Previously, FDG-PET was integrated into navigation to provide functional data for locating speech activation by subtracting the rate of glucose utilization in alternating speech-developing and silent periods. In this investigation the baseline FDG-PET was not introduced for tumor analysis although gliomas of WHO grade II and III had been investigated [16]. Moreover, image fusion of [11C]-methionine-PET with MRI was used with neuronavigation to achieve a more complete tumor resection in a case of anaplastic oligodendroglioma [17]. All studies were in line with our opinion that technically no significant problems were noted in the fusion and integration to navigation process of PET image modality.

Target setting for biopsy using FDG-PET had been evaluated previously in stereotactic procedures [6], [18], [19], [20], [21]. Here, in FDG-PET guided stereotactic series of non contrast enhancing lesions the rate of anaplastic tumors was described to be only 27% [19]. This might be due to the fact of very small specimens obtained by stereotactic procedures, taking into concern that the neuropathologist underestimated the grade, if only a needle biopsy is available [22], [23]. In our series we used the navigated biopsy forceps obtaining tissue samples of about 2x6 mm. In consistency to our investigation stereotactic studies show a significant correlation of glucose and cell density [6], [18]. However, this is limited in terms of anaplasia [6].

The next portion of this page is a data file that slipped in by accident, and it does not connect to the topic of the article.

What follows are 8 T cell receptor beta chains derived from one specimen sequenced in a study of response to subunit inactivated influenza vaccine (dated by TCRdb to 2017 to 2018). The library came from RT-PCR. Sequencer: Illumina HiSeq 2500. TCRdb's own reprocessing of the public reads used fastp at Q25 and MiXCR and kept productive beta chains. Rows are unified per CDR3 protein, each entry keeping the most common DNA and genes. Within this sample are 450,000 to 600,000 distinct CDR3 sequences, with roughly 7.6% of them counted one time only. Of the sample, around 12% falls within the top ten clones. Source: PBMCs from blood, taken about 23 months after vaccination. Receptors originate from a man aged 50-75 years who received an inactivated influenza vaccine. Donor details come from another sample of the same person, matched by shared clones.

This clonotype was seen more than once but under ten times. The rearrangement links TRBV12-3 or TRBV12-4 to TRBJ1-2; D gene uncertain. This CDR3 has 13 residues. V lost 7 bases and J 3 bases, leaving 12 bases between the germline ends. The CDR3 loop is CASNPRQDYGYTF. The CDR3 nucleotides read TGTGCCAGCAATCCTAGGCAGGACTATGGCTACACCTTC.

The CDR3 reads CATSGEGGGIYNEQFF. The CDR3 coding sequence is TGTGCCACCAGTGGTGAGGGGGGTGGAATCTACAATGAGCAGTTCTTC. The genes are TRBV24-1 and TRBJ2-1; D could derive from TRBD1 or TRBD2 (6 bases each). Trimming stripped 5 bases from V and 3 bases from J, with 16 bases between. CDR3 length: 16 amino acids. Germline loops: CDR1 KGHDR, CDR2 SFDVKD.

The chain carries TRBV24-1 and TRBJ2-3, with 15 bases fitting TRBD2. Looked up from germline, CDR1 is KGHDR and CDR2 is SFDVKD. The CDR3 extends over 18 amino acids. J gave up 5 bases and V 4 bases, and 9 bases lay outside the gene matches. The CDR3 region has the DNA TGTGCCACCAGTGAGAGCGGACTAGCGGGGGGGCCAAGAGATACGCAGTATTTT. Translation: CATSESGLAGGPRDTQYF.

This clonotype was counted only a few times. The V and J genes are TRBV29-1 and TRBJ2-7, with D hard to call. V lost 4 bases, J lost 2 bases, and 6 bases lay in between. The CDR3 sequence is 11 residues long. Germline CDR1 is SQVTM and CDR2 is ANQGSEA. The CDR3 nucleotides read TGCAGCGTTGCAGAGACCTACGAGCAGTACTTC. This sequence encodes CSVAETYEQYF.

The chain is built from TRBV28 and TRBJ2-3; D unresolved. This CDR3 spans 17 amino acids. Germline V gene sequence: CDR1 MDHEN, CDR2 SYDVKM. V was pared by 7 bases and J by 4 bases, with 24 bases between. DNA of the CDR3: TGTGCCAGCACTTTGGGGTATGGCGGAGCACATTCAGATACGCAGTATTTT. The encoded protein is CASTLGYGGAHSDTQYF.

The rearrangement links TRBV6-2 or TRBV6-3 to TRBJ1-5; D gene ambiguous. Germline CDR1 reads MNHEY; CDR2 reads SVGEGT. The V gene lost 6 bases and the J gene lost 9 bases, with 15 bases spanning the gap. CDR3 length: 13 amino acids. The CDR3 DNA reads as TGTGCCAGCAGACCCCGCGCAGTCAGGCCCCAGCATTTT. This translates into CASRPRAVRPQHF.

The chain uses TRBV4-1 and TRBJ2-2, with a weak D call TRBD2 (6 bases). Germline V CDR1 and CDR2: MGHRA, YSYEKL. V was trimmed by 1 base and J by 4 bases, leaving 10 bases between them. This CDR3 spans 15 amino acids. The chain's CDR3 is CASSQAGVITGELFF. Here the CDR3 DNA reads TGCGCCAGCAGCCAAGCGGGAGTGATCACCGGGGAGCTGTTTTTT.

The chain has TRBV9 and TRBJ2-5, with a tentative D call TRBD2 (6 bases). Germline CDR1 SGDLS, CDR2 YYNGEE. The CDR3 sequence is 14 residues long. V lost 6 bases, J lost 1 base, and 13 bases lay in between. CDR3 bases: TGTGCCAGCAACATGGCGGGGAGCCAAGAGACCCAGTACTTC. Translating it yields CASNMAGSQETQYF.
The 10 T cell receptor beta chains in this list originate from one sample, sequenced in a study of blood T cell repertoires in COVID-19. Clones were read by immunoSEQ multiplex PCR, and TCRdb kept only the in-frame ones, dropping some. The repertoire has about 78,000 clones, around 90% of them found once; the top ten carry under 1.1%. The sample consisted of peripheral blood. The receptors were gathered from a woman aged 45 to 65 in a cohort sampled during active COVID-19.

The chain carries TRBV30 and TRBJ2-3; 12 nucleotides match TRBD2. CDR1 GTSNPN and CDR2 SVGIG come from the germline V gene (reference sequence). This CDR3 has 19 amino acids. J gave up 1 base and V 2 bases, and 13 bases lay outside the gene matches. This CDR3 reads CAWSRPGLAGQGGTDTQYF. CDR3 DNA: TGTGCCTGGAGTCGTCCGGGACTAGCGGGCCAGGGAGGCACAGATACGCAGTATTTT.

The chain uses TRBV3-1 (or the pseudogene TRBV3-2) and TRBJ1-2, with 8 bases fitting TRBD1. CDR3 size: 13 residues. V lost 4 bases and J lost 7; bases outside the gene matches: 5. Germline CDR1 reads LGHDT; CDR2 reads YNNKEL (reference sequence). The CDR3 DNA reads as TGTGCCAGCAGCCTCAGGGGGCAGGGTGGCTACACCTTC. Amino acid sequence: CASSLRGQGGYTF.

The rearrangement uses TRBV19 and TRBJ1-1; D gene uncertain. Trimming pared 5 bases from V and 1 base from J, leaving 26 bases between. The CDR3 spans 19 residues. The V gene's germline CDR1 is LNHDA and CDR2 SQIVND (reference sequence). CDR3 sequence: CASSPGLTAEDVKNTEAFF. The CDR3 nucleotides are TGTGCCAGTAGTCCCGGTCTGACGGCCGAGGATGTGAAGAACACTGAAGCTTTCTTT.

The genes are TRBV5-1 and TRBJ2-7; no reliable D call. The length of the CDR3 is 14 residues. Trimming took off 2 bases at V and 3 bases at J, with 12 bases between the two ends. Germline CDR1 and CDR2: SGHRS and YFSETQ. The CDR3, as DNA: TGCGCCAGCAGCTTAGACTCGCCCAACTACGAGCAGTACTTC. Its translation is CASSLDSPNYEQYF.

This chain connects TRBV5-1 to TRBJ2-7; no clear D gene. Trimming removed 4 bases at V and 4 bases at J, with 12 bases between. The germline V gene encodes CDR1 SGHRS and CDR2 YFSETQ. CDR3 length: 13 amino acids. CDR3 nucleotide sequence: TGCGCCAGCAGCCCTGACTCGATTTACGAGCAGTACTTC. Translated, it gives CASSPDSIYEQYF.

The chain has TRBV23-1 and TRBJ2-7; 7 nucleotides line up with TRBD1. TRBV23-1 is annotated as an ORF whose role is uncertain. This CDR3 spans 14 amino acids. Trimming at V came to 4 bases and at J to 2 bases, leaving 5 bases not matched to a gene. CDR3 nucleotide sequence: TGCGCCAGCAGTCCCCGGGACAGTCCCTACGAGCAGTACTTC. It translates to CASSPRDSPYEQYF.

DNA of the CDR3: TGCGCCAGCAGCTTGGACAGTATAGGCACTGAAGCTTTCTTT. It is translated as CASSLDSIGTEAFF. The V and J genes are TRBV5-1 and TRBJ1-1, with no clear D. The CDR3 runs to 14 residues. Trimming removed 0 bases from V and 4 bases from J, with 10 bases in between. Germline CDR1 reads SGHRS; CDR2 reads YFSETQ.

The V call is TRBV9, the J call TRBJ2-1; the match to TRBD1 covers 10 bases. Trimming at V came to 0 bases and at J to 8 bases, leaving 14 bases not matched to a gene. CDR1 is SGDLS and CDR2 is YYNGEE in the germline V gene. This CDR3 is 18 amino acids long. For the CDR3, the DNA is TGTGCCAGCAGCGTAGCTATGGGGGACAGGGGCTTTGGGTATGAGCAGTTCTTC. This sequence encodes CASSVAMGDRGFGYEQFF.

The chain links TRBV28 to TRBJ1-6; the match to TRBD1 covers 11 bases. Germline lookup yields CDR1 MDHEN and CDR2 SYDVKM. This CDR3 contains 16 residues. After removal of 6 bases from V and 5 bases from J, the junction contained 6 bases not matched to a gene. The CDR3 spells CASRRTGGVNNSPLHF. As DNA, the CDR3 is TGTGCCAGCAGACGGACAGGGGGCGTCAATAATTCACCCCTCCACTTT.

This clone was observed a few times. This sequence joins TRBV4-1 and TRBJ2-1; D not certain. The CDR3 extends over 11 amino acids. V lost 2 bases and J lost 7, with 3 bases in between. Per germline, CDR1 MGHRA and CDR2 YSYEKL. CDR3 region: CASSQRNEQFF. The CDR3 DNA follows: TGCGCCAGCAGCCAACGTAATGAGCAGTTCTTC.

Francaville and coworkers published 12 patients with focal hypermetabolic changes as a hint for malignant transformation [24]. FDG-PET was accomplished if patients with previously diagnosed low-grade gliomas had signs of tumor progression. Six of twelve tumors showed histological progression in grading compared to the time point of biopsy. However, 50 percent of the lesions did not receive a second biopsy and progression was assumed on MRI and PET scan changes.

In our opinion FDG-PET may be slightly superior to predict histological grading. However we are not able to prove significant better sensitivity of PET imaging with our study. Nevertheless, pathological evaluation remains by far the gold standard and surgical biopsies will not be replaced by imaging modalities so far. Further investigations are needed to quantify accuracy of image fusion and evaluate other imaging modalities like fluoro-ethyl-thyrosin (FET)-PET and MR spectroscopy.


PET integration into neuronavigation is a helpful tool to localize metabolic active regions of interest to obtain representative histological specimens. Compared to MRI criteria increased glucose uptake in PET imaging did not significantly increase the rate of prediction for histological grading. Neuronavigation is an excellent tool to prove modern image modalities for their clinical significance.